Friday, January 20, 2012

Beatles Fiction in Review: A Date With Mercy Street

I should preface this post by explaining why the site hasn't been updated in a while. The short answer: I took a break from reading relevant titles, and when school started for the little one I lost track of my many leisure pursuits. During this time, I fully intended to revive the site and read more rock-related novels and bios, but few caught my attention enough to draw me to read. I started a Bob Dylan bio, set it down, tried a Tom Waits book, put it down, and so forth. I supposed I needed to be in the right frame of mind to pick up the genre again.

Recently, though, I learned that the New York Beatles Fest was coming back to the Meadowlands in March (yes, that's technically New Jersey, but anything in the area is labeled NYC for reasons I don't ask to have explained) and I'm planning a trip up with the little one. I've longed to attend a Beatles Fest for years - when I was a teenager in Florida I used to get the catalogs and newsletters from Mark Lapidos, and hoped one day to get to Chicago where the main event is held annually. I like that there's a second event in the NYC area because it's closer, and I like that Micky Dolenz is one of the headliners. Just sounds like an awesome event.

With the Beatles on the brain, I took advantage of the high and tucked into two quick novels, both inspired by the same subject but entirely different. John Lennon and the Mercy Street Cafe is a work some would call "magic realism" in that the contemporary setting is enhanced by something extra that can't be classified as fantasy or paranormal. The protagonist, advertising executive Amy Parisi, is dissatisfied with her work and her love life, and basically feeling low about everything that goes on in between the two frustrations. Who doesn't experience this, yes, but few people are able to find a diversion in a private John Lennon concert. Amy can't quite believe it herself when she happens upon a cafe situated on a street that isn't supposed to exist, and sees a man who is supposed to be dead strumming on a guitar and singing to empty chairs.

What is John Lennon doing back in New York nearly thirty years after his death? He isn't sure, either, and Amy isn't sure why she's the only one who can see him, and the cafe - which appears as an abandoned storefront to the rest of the world. A chance (or perhaps fated) meeting with a writer named David begins a journey for Amy...and David and Amy's ex-boyfriend and John as they try to determine the purpose of their existence. What does Amy truly want in life, for one, and why is John back?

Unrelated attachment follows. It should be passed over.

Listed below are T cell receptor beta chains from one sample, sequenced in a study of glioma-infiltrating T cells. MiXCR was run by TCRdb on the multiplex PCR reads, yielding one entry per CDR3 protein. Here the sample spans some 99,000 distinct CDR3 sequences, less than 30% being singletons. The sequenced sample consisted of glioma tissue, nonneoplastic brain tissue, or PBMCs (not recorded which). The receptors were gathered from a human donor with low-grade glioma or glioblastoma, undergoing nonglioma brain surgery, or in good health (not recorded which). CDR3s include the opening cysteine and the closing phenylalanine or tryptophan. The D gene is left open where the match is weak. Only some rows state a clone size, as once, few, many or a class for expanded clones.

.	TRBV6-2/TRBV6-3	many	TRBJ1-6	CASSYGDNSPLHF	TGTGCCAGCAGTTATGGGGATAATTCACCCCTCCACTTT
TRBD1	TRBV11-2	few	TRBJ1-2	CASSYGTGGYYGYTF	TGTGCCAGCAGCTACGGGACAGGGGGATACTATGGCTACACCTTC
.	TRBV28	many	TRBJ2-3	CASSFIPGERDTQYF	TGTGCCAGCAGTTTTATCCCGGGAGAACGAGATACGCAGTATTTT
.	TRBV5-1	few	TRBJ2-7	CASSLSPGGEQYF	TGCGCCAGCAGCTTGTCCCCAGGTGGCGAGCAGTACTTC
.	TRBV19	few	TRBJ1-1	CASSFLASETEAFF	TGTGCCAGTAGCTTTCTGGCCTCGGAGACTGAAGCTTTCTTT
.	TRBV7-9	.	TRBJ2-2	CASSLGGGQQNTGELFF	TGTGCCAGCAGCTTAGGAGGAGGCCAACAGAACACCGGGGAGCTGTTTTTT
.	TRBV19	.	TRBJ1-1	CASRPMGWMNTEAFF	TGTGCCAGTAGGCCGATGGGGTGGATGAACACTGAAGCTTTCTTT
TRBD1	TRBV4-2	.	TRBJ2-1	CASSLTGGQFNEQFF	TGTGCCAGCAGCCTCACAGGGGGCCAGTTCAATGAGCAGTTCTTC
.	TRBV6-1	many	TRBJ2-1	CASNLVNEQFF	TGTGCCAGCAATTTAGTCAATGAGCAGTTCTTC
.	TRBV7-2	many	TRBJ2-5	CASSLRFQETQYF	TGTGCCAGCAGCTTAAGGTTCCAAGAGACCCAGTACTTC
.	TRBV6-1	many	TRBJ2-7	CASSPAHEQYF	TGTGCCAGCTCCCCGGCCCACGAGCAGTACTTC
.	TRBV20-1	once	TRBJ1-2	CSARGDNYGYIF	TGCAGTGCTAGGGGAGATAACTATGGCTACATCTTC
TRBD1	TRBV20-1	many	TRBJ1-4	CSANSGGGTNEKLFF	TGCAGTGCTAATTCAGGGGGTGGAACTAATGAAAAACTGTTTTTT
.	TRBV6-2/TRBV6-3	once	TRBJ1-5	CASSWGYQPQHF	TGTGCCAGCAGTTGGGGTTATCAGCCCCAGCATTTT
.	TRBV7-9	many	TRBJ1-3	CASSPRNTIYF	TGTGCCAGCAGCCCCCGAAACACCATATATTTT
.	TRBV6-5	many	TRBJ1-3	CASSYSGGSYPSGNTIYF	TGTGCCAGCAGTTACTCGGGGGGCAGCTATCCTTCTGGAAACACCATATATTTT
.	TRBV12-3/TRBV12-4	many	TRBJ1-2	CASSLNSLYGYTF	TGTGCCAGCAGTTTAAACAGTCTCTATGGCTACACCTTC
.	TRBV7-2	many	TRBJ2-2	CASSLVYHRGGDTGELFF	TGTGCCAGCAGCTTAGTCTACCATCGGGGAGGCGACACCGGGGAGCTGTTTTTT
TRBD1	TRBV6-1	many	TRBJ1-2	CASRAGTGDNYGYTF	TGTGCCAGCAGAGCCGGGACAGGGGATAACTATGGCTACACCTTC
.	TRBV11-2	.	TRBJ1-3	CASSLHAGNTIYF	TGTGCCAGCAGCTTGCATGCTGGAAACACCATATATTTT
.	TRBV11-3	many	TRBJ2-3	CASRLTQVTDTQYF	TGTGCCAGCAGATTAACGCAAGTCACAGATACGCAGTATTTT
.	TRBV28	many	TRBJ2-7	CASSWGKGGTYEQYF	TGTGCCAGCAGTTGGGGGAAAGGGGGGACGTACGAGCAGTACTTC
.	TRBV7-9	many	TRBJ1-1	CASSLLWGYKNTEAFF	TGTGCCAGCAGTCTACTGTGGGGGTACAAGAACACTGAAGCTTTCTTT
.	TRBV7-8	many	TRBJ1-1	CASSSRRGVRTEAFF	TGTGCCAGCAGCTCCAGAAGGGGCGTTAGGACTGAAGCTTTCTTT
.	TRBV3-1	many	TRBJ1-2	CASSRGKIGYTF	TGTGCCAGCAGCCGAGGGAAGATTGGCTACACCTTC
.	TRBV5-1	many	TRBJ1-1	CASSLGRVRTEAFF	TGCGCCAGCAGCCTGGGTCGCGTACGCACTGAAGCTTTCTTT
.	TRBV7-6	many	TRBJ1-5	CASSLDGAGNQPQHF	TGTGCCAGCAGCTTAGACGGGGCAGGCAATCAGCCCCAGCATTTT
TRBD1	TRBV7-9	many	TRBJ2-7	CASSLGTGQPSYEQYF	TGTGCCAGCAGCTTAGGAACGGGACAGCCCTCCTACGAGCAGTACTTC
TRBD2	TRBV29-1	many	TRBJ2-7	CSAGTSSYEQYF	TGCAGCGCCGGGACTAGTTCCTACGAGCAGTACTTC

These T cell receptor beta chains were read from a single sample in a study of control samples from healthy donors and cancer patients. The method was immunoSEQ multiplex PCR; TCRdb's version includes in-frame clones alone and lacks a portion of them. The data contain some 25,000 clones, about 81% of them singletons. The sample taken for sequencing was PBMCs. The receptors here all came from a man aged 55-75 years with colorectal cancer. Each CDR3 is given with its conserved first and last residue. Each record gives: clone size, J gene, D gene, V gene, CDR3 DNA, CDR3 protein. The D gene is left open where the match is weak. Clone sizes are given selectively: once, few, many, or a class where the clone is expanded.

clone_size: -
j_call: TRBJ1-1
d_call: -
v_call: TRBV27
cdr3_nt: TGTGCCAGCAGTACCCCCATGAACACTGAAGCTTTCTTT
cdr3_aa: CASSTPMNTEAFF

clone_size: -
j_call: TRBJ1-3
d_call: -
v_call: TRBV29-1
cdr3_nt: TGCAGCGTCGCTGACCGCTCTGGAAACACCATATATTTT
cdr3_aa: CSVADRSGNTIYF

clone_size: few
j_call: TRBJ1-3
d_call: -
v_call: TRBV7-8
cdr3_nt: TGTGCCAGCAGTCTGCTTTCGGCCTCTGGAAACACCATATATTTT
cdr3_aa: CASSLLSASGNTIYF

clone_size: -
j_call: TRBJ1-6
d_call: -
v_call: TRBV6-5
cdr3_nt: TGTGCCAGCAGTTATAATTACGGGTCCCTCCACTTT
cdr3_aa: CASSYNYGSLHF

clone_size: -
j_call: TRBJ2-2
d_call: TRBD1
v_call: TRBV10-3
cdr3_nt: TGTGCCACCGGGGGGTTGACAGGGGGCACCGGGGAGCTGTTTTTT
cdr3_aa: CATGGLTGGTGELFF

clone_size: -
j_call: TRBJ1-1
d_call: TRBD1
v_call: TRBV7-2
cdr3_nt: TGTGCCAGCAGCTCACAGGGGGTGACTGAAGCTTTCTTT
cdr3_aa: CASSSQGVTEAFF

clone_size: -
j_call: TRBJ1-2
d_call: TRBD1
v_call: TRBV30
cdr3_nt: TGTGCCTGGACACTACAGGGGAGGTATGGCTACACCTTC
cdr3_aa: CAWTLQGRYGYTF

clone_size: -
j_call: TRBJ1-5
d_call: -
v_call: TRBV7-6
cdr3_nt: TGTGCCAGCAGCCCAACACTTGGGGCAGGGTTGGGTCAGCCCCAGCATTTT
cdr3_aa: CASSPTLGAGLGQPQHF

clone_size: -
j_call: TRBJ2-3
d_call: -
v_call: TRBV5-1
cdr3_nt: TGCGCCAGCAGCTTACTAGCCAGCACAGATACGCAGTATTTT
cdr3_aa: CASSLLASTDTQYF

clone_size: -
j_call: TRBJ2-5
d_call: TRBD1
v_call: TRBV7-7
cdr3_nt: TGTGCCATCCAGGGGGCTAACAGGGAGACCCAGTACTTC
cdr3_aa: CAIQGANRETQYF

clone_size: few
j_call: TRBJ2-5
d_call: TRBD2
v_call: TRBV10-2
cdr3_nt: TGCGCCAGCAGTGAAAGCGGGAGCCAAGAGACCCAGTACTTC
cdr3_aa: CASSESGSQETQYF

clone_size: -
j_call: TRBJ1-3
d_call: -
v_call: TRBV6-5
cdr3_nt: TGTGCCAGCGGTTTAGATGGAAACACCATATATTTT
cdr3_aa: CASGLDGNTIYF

It may sound odd for me to say now, "Here's where it gets weird." I've thought a long time on how to explain this book. It can be split into two sections: the Mercy Street period and what I'd call the Time Warp period. Without getting too much into detail, this motley crew ends up driving across the country and ostensibly through time, sharing John's music and ideals while John absorbs the influence of the times. When the trip comes full circle the impact hits home, and isn't exactly welcomed by everybody. Lennon's entanglements with the FBI are no secret, and author Hammett injects a bit of government intrigue into the story. In truth, I enjoyed the story while it stayed in New York, but got lost on the road trip. While I understood what the author intended to convey, but I suppose as a reader I was more interested in seeing Lennon experience the culture shock of returning home after thirty years to see what had changed - particularly among family and friends. Mercy Street Cafe is quite a trip, but it took a different route I didn't expect.

Compared to this work, A Date With a Beatle will probably take you less time to read because the prose is much simpler. I actually did read it in about a day, not necessarily because I found it riveting. It's a short book, with very short chapters, and it's just a quick read with a basic plot threaded through enthusiastic teen dialogue.

The protagonist is Jude, a hardly mild-mannered Beatlemanic determined to meet her one and only - quiet George. Marketing for the book implies this is a true story, and it may very well be, but there is a definite roman a clef feel to the book. Luckily for Jude, she is close enough to New York and other points on the map to cut school and con her way to the boys' hotel for a hopeful encounter. Along the way there is a scuffle with another "number one" Beatles fan and a few law enforcement officers who've had enough of the screaming girls.

Other reviews of Date I've seen compare the story to that of I Wanna to Hold Your Hand, a movie about a group of rabid fans trying to meet the Fabs. I've not seen the movie myself, but I'm sure author Kristen's book benefits from the personal experience and memory felt throughout the story. There really isn't much more I can say about it because it is simple. Boy is one of the four most famous people in the world, girl wants to meet him. Who didn't back then, or now?

Ratings: John Lennon and the Mercy Street Cafe -  B- ; A Date With a Beatle - C

Kathryn Lively is a mystery author whose titles include Dead Barchetta and Pithed: An Andy Farmer Mystery. 

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